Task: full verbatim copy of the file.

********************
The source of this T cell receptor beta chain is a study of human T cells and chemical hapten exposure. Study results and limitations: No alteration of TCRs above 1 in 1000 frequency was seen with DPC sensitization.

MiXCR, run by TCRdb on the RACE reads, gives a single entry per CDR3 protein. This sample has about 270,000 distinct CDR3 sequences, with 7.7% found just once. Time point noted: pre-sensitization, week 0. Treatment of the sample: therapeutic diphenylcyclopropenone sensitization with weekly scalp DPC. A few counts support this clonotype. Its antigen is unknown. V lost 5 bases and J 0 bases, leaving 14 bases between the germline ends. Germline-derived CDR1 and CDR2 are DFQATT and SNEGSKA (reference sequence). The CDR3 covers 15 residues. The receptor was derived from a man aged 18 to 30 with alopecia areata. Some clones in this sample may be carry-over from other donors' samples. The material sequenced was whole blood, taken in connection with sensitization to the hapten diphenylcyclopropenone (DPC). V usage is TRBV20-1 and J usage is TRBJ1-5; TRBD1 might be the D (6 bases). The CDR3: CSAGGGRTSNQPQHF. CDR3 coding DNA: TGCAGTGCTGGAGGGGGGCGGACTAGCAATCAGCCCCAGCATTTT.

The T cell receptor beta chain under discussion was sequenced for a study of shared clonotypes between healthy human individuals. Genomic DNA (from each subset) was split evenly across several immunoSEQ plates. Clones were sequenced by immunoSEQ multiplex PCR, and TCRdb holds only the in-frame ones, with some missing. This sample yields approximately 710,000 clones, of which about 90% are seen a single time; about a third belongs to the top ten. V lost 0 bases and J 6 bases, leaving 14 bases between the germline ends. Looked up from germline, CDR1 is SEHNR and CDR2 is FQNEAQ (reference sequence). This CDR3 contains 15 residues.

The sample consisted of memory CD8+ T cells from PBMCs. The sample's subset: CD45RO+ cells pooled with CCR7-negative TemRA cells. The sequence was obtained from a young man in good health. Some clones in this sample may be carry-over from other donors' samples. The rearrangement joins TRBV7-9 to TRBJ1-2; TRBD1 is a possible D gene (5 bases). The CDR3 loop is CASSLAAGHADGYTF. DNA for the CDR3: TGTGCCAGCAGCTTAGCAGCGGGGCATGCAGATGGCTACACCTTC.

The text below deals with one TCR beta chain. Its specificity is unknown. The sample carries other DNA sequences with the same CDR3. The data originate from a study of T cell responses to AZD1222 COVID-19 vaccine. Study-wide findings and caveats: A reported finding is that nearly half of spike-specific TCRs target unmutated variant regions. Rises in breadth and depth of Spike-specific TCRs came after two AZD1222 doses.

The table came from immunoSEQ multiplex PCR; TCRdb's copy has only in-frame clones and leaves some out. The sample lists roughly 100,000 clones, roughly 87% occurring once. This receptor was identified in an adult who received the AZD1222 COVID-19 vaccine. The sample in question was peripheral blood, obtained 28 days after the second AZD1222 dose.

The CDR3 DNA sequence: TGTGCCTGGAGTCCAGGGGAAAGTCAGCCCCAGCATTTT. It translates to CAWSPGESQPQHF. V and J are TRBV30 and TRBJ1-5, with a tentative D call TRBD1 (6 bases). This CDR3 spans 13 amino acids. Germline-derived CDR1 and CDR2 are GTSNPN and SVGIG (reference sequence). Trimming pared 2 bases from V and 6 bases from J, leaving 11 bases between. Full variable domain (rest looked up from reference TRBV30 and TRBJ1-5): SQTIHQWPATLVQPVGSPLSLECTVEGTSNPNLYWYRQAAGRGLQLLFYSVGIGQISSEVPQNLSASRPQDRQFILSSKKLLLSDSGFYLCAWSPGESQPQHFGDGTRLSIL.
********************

The source of this T cell receptor beta chain is a study of human T cells and chemical hapten exposure. Study results and limitations: No alteration of TCRs above 1 in 1000 frequency was seen with DPC sensitization.

MiXCR, run by TCRdb on the RACE reads, gives a single entry per CDR3 protein. This sample has about 270,000 distinct CDR3 sequences, with 7.7% found just once. Time point noted: pre-sensitization, week 0. Treatment of the sample: therapeutic diphenylcyclopropenone sensitization with weekly scalp DPC. A few counts support this clonotype. Its antigen is unknown. V lost 5 bases and J 0 bases, leaving 14 bases between the germline ends. Germline-derived CDR1 and CDR2 are DFQATT and SNEGSKA (reference sequence). The CDR3 covers 15 residues. The receptor was derived from a man aged 18 to 30 with alopecia areata. Some clones in this sample may be carry-over from other donors' samples. The material sequenced was whole blood, taken in connection with sensitization to the hapten diphenylcyclopropenone (DPC). V usage is TRBV20-1 and J usage is TRBJ1-5; TRBD1 might be the D (6 bases). The CDR3: CSAGGGRTSNQPQHF. CDR3 coding DNA: TGCAGTGCTGGAGGGGGGCGGACTAGCAATCAGCCCCAGCATTTT.

The T cell receptor beta chain under discussion was sequenced for a study of shared clonotypes between healthy human individuals. Genomic DNA (from each subset) was split evenly across several immunoSEQ plates. Clones were sequenced by immunoSEQ multiplex PCR, and TCRdb holds only the in-frame ones, with some missing. This sample yields approximately 710,000 clones, of which about 90% are seen a single time; about a third belongs to the top ten. V lost 0 bases and J 6 bases, leaving 14 bases between the germline ends. Looked up from germline, CDR1 is SEHNR and CDR2 is FQNEAQ (reference sequence). This CDR3 contains 15 residues.

The sample consisted of memory CD8+ T cells from PBMCs. The sample's subset: CD45RO+ cells pooled with CCR7-negative TemRA cells. The sequence was obtained from a young man in good health. Some clones in this sample may be carry-over from other donors' samples. The rearrangement joins TRBV7-9 to TRBJ1-2; TRBD1 is a possible D gene (5 bases). The CDR3 loop is CASSLAAGHADGYTF. DNA for the CDR3: TGTGCCAGCAGCTTAGCAGCGGGGCATGCAGATGGCTACACCTTC.

The text below deals with one TCR beta chain. Its specificity is unknown. The sample carries other DNA sequences with the same CDR3. The data originate from a study of T cell responses to AZD1222 COVID-19 vaccine. Study-wide findings and caveats: A reported finding is that nearly half of spike-specific TCRs target unmutated variant regions. Rises in breadth and depth of Spike-specific TCRs came after two AZD1222 doses.

The table came from immunoSEQ multiplex PCR; TCRdb's copy has only in-frame clones and leaves some out. The sample lists roughly 100,000 clones, roughly 87% occurring once. This receptor was identified in an adult who received the AZD1222 COVID-19 vaccine. The sample in question was peripheral blood, obtained 28 days after the second AZD1222 dose.

The CDR3 DNA sequence: TGTGCCTGGAGTCCAGGGGAAAGTCAGCCCCAGCATTTT. It translates to CAWSPGESQPQHF. V and J are TRBV30 and TRBJ1-5, with a tentative D call TRBD1 (6 bases). This CDR3 spans 13 amino acids. Germline-derived CDR1 and CDR2 are GTSNPN and SVGIG (reference sequence). Trimming pared 2 bases from V and 6 bases from J, leaving 11 bases between. Full variable domain (rest looked up from reference TRBV30 and TRBJ1-5): SQTIHQWPATLVQPVGSPLSLECTVEGTSNPNLYWYRQAAGRGLQLLFYSVGIGQISSEVPQNLSASRPQDRQFILSSKKLLLSDSGFYLCAWSPGESQPQHFGDGTRLSIL.